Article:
New Delhi: Chinese assistance to Pakistan in developing a nuclear bomb emboldened it to fuel the Kashmir insurgency in 1989, says a noted security expert who has done considerable research on the issue.
"Till 1989, not much was known about Pakistan's nuclear programme. The first indication was (disgraced scientist) A.Q. Khan's interview to (Indian journalist) Kuldip Nayar in which he spoke about possessing the bomb. It all came together when the azadi movement erupted in 1989. There was the sudden realisation of Pakistan's capability," Rear Admiral (retd) K Raja Menon told IANS.
The Kashmir insurgency could "never have been embarked upon if the Pakistanis had not had their confidence bolstered by the ownership of nuclear weapons", added Menon, a former assistant chief of naval staff (operations) who has also referred to the subject in his book "The Nuclear Strategy for India".
Speaking on the subject at a seminar here last week, Menon said: "There is a direct link between Chinese nuclear assistance to Pakistan and trans-border terror attacks which we have been a bit shy of bringing to the notice of the Chinese authorities."
"A great diplomatic offensive is called for to explain to the Chinese that instability on the sub-continent is initiated by Chinese nuclear assistance to Pakistan," he said at the second roundtable discussion on "50 Years After 1962: India-China Relations" organised by the India International Centre, the Subbu Forum and the Society for Policy Studies (SPS).
Menon also wondered whether then Pakistani president Pervez Musharraf would have embarked on the 1999 Kargil war or terror group Lashkar-e-Taiba on the Dec 2001 parliament attack "without the confidence that conventional war has become difficult on the sub-continent".
"The price to pay for indulging in terror attacks across the border appears to have been watered down by Pakistan's nuclear weapons," he added.
Thus, the "worst aspect" of the Chinese aid "has been the effect it has had on terror motivation from across the border", Menon noted.
He also said that China's "duplicity" in helping Pakistan develop its nuclear bomb while simultaneously improving ties with India was "unbelievable".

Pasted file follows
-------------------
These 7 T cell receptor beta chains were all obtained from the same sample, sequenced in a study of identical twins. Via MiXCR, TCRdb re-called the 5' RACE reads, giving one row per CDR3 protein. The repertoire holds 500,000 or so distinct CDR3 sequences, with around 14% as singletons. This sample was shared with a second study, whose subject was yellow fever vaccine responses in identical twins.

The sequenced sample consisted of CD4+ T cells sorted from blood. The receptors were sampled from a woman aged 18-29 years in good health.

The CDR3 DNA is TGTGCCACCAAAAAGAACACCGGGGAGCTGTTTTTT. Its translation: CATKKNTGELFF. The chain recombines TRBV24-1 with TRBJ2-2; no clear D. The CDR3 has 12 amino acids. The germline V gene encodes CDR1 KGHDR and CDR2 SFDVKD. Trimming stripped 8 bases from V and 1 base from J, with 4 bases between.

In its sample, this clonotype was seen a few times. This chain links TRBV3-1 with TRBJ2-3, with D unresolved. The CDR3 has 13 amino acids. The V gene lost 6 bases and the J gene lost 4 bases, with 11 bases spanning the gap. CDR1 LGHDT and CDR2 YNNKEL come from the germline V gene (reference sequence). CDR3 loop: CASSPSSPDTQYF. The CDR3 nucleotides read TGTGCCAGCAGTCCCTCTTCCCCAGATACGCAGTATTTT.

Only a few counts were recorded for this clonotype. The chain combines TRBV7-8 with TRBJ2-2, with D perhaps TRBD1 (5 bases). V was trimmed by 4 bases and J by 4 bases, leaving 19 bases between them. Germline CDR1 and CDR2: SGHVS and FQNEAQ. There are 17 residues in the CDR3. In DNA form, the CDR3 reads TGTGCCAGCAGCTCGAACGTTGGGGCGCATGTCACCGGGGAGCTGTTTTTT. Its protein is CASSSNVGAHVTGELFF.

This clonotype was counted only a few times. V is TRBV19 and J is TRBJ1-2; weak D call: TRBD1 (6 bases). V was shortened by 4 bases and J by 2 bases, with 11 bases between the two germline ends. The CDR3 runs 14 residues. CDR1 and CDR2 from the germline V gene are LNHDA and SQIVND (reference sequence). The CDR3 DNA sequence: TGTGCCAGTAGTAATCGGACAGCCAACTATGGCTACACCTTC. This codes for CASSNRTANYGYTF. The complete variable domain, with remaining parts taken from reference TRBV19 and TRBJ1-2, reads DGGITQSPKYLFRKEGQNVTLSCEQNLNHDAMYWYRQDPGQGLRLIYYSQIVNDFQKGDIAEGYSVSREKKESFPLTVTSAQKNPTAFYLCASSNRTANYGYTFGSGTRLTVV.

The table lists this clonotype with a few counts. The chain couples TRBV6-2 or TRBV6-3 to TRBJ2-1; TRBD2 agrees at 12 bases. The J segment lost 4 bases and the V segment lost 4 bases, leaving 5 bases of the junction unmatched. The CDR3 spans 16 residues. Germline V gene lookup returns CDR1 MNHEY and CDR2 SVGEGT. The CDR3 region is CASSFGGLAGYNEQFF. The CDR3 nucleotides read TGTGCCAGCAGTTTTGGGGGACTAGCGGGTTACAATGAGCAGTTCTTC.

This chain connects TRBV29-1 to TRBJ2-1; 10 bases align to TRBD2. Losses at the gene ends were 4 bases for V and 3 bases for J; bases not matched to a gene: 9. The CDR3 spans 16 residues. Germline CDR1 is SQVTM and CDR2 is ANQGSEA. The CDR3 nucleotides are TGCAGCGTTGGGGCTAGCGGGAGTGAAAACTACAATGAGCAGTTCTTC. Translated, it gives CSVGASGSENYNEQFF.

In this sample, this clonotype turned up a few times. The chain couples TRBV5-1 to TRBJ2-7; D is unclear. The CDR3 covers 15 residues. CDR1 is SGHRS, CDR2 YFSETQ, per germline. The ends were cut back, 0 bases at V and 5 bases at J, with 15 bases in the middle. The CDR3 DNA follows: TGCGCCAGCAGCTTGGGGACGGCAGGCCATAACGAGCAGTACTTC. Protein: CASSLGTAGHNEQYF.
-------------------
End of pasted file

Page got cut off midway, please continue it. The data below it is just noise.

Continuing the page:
"China has a record of duplicity with India that is unbelievable. Remarkably, the relationship between India and China began to improve from 1985 onwards but yet this was the very period when they were arming Pakistan against India.
"Every time there was a major state visit, behind the scenes the Chinese would be transferring some major weapon or component to Pakistan," Menon said and then went on to list eight instances of this "duplicity":
1981-83: Chinese foreign minister Huang Hua visits India on his first visit/China signs nuclear deal with Pakistan; Chinese give plutonium bomb design to Pakistan; CIA breaks open A.Q. Khan's briefcase in the US and discovers the Chinese bomb design.
1987-88: Prime Minister Rajiv Gandhi makes what is called path-breaking visit to China/Chinese material starts flowing into Pakistan.
1989-90: Chinese premier Li Peng visits India; Sino-Indian relationship apparently thaws/China tests Pakistan's bomb in Lop-Nor; Pakistan becomes a nuclear power/Missile collaboration deal signed; Transfers of M11 missiles starts.
1992: President R. Venkataraman visits China/China explodes bomb during the visit/M11 transfers completed.
1993: Prime Minister P.V. Narasimha Rao visits China/Second consignment of M11 missiles shipped to Pakistan.
1994-96: Chinese President Jiang Zemin visits India/Entire M9 missile factory shipped to Pakistan/Two consignments of ring magnets sent to Pakistan for centrifuges/Furnace shipped to Khushab for plutomium bomb/M9 factory operational in Fatehjung.
1997-99: External Affairs Minister Jaswant Singh visits China (1999)/North Korea's No-Dong missiles transit China to Pakistan, refuelling in China/Pakistan tests Ghauri/Shaheen I comes out of Fatehjung.
2000: Chinese Premier Zhu Rongji visits India/Chinese aid to Pakistani scientists continues through visits and training.